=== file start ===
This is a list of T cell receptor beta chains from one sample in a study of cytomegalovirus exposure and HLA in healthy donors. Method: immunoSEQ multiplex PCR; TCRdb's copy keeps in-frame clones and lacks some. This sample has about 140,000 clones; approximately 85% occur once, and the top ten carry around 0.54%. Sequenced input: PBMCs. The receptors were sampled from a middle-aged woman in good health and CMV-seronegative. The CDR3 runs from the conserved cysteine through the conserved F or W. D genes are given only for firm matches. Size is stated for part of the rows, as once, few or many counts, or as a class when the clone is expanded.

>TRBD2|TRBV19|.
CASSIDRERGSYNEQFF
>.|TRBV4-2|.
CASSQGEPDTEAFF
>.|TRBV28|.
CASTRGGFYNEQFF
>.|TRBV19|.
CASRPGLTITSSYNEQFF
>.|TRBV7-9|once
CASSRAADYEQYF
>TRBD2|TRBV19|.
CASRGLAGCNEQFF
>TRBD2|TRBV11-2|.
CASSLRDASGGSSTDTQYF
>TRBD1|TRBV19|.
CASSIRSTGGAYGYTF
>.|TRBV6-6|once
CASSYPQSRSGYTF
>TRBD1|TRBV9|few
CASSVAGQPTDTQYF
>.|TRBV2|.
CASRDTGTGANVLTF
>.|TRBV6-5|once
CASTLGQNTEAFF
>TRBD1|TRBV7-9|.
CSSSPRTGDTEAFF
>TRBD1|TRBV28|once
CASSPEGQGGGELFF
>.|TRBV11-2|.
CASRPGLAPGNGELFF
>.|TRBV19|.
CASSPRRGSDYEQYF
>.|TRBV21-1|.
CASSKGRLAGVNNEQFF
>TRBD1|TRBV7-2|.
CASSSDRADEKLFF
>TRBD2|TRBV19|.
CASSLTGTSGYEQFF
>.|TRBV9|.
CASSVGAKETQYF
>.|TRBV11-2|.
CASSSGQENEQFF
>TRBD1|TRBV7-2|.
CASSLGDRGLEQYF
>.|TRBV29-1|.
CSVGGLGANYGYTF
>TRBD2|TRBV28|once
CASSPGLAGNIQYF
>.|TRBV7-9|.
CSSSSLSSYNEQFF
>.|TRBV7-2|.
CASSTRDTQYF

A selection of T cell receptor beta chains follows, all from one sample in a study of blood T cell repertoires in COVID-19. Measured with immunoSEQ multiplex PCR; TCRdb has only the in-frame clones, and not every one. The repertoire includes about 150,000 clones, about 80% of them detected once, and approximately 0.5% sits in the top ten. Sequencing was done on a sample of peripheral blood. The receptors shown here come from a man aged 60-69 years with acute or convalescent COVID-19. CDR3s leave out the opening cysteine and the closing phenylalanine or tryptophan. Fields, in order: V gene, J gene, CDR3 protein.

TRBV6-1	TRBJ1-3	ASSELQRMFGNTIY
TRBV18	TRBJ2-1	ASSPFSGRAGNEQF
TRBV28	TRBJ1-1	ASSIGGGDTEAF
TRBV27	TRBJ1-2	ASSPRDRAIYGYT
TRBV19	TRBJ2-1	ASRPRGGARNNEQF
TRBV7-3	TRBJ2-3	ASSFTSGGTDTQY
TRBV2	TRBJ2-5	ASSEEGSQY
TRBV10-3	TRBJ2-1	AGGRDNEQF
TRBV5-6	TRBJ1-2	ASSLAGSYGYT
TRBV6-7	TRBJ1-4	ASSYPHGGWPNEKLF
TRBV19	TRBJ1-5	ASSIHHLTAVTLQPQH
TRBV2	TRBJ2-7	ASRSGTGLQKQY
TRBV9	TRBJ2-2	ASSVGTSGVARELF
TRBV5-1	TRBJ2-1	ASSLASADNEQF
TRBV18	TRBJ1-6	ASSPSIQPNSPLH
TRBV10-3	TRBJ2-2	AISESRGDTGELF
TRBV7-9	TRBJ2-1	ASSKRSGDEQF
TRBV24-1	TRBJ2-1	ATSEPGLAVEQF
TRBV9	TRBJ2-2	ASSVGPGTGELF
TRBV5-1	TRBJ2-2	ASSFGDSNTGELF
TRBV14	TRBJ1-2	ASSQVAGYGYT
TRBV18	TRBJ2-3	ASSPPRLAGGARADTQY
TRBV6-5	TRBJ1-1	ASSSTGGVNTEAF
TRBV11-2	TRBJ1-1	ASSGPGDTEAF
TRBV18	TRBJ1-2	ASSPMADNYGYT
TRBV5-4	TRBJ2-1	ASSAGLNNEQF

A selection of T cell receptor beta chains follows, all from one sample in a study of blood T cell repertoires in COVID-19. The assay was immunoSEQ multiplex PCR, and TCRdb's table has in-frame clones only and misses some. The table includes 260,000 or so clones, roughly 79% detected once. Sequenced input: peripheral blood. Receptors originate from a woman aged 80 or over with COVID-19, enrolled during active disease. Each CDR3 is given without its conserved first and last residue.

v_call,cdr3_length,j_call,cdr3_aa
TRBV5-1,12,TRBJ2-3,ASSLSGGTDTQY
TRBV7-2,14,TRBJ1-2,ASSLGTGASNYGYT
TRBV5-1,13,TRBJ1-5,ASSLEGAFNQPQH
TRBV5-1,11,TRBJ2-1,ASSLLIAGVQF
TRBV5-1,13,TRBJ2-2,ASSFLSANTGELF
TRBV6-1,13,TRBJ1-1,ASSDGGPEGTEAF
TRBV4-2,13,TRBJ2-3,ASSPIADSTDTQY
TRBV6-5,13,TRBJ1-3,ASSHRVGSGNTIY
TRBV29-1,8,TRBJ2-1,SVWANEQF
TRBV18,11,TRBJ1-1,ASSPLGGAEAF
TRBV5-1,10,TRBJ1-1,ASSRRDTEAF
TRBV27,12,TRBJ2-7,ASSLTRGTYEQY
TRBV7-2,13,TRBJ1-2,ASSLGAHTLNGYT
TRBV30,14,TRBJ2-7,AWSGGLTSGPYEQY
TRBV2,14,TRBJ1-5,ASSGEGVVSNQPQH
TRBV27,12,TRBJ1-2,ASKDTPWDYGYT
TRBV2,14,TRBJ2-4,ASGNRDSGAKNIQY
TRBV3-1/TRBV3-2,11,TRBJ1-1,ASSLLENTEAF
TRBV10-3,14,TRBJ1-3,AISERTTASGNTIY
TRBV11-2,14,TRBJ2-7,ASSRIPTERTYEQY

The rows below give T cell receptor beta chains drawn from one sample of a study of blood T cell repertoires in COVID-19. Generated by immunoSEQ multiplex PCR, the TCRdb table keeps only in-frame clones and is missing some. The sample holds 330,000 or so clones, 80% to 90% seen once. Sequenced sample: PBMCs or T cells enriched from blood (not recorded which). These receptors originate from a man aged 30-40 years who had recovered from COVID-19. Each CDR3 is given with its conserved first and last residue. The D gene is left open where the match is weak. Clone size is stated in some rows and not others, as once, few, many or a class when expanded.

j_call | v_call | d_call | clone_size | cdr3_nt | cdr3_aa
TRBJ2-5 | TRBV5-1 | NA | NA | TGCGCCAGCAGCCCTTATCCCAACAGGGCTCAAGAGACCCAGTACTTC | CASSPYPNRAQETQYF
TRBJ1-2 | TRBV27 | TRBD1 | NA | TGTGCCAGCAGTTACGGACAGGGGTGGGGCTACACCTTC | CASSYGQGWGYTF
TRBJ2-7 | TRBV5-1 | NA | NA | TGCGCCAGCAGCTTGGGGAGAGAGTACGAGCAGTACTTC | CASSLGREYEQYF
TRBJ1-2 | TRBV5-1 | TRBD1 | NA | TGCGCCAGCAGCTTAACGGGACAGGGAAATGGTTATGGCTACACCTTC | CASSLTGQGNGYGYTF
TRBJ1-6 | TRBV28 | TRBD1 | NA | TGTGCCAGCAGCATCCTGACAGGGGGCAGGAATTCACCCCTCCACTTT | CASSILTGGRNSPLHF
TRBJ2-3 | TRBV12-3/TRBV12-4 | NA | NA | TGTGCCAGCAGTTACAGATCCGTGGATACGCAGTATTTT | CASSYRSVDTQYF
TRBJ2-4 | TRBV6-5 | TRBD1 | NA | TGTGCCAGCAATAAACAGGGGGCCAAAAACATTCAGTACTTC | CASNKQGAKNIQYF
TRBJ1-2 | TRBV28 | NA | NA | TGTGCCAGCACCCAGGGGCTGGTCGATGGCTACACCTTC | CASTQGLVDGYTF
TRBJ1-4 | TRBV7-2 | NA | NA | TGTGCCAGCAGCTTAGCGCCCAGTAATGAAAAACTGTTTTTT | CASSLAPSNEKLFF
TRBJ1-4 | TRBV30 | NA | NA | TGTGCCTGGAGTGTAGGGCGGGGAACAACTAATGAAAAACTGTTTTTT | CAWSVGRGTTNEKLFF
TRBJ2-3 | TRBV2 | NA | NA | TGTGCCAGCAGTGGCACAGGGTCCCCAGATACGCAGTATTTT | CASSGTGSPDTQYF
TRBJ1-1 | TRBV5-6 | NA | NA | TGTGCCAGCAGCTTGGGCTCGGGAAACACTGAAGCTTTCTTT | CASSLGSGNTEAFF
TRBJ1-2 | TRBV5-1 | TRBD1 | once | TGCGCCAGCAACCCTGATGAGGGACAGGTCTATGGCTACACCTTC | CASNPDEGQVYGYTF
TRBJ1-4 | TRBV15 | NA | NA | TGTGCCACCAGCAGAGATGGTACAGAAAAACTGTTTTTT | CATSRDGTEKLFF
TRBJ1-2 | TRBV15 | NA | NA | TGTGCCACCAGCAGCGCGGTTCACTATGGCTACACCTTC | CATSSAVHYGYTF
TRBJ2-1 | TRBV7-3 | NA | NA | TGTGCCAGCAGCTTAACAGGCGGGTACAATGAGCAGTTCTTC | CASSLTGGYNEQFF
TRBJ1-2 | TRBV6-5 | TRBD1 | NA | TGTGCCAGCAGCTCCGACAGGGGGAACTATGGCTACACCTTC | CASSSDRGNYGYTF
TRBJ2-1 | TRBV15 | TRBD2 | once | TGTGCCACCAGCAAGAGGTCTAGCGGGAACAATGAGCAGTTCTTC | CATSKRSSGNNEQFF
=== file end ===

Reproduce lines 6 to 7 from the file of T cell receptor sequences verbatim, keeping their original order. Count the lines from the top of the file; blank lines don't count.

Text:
>.|TRBV28|.
CASTRGGFYNEQFF